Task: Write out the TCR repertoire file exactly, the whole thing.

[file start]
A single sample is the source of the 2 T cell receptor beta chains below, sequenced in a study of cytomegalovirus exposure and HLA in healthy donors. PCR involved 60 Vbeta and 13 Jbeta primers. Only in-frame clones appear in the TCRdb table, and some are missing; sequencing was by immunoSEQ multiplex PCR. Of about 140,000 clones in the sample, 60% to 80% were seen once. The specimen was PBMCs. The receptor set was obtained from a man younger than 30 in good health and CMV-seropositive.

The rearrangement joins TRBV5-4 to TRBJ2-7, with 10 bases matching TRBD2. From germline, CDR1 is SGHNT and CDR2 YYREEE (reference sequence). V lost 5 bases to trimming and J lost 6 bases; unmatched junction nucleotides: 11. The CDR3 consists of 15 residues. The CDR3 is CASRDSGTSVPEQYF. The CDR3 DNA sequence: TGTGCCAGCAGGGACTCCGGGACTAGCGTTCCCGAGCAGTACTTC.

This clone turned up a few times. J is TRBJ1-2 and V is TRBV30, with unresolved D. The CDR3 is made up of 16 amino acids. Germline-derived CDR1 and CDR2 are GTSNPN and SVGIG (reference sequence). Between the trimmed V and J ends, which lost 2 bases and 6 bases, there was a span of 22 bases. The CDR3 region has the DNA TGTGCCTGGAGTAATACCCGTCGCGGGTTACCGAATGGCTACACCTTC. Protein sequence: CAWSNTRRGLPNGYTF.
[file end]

A single sample is the source of the 2 T cell receptor beta chains below, sequenced in a study of cytomegalovirus exposure and HLA in healthy donors. PCR involved 60 Vbeta and 13 Jbeta primers. Only in-frame clones appear in the TCRdb table, and some are missing; sequencing was by immunoSEQ multiplex PCR. Of about 140,000 clones in the sample, 60% to 80% were seen once. The specimen was PBMCs. The receptor set was obtained from a man younger than 30 in good health and CMV-seropositive.

The rearrangement joins TRBV5-4 to TRBJ2-7, with 10 bases matching TRBD2. From germline, CDR1 is SGHNT and CDR2 YYREEE (reference sequence). V lost 5 bases to trimming and J lost 6 bases; unmatched junction nucleotides: 11. The CDR3 consists of 15 residues. The CDR3 is CASRDSGTSVPEQYF. The CDR3 DNA sequence: TGTGCCAGCAGGGACTCCGGGACTAGCGTTCCCGAGCAGTACTTC.

This clone turned up a few times. J is TRBJ1-2 and V is TRBV30, with unresolved D. The CDR3 is made up of 16 amino acids. Germline-derived CDR1 and CDR2 are GTSNPN and SVGIG (reference sequence). Between the trimmed V and J ends, which lost 2 bases and 6 bases, there was a span of 22 bases. The CDR3 region has the DNA TGTGCCTGGAGTAATACCCGTCGCGGGTTACCGAATGGCTACACCTTC. Protein sequence: CAWSNTRRGLPNGYTF.